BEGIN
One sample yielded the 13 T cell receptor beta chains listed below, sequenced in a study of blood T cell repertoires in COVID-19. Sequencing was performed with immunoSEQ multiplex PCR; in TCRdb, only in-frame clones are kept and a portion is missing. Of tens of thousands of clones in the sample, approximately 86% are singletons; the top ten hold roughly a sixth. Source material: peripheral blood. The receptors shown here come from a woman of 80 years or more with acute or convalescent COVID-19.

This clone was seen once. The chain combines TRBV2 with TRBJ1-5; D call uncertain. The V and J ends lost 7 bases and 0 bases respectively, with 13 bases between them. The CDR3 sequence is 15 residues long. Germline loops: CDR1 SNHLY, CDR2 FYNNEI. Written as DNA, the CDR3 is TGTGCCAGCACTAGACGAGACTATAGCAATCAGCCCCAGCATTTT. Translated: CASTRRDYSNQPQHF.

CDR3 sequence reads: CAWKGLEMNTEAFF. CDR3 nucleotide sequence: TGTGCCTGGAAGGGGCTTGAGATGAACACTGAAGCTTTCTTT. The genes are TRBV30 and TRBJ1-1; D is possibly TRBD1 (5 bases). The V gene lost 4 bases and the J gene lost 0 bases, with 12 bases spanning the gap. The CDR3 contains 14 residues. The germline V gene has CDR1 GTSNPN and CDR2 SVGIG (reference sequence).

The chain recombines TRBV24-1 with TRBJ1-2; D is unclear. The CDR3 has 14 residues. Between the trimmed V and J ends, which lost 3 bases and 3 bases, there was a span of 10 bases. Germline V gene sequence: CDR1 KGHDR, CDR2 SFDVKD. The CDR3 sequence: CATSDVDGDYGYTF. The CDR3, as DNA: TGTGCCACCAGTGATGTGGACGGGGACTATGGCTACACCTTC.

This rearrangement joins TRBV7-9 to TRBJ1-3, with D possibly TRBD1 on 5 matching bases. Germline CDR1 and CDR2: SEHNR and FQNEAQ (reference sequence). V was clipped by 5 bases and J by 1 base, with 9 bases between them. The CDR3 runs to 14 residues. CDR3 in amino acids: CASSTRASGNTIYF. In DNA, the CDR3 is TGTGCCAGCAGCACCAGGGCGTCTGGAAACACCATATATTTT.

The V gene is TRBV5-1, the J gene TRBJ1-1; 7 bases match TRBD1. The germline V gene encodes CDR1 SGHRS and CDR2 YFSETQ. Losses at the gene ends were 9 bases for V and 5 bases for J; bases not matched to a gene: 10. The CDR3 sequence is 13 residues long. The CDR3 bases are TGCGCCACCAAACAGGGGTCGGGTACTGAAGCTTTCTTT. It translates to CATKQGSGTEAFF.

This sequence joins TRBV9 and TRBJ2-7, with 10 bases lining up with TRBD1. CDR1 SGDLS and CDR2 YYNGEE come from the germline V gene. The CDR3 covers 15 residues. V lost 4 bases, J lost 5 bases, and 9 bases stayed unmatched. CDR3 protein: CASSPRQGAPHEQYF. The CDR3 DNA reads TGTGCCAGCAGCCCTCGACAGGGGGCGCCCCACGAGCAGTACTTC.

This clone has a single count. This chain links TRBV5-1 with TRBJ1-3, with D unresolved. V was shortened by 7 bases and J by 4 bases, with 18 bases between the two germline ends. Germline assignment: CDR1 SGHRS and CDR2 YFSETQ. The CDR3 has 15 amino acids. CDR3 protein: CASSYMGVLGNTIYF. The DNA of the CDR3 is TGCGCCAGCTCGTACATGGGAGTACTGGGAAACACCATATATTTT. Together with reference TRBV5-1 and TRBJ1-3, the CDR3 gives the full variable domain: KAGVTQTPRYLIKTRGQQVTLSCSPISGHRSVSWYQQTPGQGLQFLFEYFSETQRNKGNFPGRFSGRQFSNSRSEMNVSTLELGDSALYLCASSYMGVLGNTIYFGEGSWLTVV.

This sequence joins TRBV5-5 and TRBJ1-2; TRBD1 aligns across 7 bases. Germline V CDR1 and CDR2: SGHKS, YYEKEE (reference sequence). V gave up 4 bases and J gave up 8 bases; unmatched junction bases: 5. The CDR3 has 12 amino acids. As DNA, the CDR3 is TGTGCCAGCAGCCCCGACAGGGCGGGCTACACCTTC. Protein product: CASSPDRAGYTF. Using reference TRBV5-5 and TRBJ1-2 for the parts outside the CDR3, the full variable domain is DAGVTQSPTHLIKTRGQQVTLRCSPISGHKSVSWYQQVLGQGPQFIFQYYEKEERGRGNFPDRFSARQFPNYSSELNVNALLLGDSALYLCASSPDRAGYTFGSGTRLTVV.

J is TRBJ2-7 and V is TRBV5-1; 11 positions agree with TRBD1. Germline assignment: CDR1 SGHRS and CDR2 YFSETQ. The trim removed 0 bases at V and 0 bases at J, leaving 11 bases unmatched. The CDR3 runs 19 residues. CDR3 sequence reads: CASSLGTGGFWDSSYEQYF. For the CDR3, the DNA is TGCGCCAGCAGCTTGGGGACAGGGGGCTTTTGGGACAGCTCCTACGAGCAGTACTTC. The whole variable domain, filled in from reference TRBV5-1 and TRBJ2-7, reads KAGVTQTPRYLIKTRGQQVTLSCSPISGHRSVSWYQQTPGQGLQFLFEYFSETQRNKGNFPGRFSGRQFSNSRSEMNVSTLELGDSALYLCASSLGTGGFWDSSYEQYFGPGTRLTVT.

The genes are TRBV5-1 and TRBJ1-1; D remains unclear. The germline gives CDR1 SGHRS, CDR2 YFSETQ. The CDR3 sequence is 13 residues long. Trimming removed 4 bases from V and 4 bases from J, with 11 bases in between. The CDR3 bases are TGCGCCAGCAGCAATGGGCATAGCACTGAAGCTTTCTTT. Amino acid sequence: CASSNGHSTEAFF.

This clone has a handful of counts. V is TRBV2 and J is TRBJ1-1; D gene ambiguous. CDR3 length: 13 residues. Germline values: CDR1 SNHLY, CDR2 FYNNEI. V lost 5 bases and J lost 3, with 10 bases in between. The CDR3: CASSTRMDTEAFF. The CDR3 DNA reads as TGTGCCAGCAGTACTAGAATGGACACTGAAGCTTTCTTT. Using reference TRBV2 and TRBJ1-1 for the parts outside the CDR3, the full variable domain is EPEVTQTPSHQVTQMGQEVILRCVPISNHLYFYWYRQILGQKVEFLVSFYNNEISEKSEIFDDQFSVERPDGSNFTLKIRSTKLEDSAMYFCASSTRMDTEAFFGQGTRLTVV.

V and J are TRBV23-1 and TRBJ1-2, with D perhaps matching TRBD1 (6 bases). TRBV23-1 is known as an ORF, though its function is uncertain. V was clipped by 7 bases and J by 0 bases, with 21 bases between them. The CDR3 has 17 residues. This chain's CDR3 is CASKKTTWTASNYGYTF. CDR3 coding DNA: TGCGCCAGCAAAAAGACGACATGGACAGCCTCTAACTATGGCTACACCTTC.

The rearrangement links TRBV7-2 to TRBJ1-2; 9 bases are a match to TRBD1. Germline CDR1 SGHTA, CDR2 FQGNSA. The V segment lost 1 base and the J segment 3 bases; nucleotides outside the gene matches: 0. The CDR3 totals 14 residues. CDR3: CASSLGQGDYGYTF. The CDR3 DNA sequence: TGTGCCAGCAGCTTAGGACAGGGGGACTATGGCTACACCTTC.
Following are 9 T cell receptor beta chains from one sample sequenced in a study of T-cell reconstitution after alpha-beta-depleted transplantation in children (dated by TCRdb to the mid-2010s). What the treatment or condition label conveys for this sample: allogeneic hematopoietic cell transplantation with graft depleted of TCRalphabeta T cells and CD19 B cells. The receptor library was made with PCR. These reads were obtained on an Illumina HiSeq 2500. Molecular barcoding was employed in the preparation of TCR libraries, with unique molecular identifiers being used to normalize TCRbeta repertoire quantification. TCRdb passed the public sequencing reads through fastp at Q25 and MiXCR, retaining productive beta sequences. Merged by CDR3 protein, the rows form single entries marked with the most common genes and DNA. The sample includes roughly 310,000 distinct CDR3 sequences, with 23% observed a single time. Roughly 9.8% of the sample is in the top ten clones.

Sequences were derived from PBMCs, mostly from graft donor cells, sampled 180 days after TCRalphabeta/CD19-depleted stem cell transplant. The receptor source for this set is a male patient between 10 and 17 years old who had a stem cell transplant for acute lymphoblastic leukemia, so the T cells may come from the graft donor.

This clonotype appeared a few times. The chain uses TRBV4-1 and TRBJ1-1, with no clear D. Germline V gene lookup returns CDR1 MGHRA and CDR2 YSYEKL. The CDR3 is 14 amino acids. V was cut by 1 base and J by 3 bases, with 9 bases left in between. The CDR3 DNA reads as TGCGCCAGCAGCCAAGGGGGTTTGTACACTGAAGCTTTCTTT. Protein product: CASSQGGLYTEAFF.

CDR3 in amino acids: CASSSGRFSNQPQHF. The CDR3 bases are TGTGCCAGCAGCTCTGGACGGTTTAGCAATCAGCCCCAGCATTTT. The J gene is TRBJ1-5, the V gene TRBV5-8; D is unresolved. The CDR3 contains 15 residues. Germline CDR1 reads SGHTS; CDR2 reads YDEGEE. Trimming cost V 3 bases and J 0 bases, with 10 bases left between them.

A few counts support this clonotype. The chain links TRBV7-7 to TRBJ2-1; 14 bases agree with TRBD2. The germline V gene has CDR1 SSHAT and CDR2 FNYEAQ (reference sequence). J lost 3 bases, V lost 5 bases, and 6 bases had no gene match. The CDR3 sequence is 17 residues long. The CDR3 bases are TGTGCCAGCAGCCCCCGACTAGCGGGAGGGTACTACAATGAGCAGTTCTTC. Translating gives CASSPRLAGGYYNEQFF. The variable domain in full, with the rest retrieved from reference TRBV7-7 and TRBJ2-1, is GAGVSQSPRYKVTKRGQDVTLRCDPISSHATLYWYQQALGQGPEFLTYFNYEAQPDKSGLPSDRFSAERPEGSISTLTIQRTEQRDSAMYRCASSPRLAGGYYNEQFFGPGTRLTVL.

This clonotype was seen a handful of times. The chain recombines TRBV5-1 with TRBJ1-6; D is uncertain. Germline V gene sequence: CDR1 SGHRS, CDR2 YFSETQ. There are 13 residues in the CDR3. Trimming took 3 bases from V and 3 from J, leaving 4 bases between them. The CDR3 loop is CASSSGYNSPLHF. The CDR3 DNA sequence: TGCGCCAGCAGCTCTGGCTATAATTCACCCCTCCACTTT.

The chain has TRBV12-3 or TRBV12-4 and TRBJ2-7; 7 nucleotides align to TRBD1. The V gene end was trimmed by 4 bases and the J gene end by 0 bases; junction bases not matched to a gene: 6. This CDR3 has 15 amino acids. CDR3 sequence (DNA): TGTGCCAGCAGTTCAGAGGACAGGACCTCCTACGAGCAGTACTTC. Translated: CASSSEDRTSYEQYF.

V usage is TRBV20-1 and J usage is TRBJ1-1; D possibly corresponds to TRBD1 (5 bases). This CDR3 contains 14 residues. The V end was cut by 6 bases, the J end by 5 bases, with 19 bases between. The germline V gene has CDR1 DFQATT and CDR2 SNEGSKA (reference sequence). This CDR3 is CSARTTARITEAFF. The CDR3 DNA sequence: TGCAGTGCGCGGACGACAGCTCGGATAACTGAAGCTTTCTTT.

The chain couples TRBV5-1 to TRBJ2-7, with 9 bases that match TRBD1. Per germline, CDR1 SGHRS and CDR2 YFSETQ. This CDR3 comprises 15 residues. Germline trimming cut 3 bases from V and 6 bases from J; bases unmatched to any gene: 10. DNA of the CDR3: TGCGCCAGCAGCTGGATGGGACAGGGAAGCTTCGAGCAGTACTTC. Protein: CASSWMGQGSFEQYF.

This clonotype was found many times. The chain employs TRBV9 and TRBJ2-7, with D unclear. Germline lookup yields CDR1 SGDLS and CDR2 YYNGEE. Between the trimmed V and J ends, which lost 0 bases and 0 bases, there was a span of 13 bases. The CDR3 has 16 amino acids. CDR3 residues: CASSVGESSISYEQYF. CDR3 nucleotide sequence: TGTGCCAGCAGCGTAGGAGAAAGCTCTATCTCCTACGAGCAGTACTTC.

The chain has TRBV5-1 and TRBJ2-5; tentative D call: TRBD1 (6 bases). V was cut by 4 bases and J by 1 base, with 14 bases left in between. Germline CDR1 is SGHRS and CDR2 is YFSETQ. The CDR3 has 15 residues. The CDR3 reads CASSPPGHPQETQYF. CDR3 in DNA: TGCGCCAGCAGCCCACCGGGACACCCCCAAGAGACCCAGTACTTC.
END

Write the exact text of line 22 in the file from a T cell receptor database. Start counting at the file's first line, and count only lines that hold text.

V usage is TRBV20-1 and J usage is TRBJ1-1; D possibly corresponds to TRBD1 (5 bases). This CDR3 contains 14 residues. The V end was cut by 6 bases, the J end by 5 bases, with 19 bases between. The germline V gene has CDR1 DFQATT and CDR2 SNEGSKA (reference sequence). This CDR3 is CSARTTARITEAFF. The CDR3 DNA sequence: TGCAGTGCGCGGACGACAGCTCGGATAACTGAAGCTTTCTTT.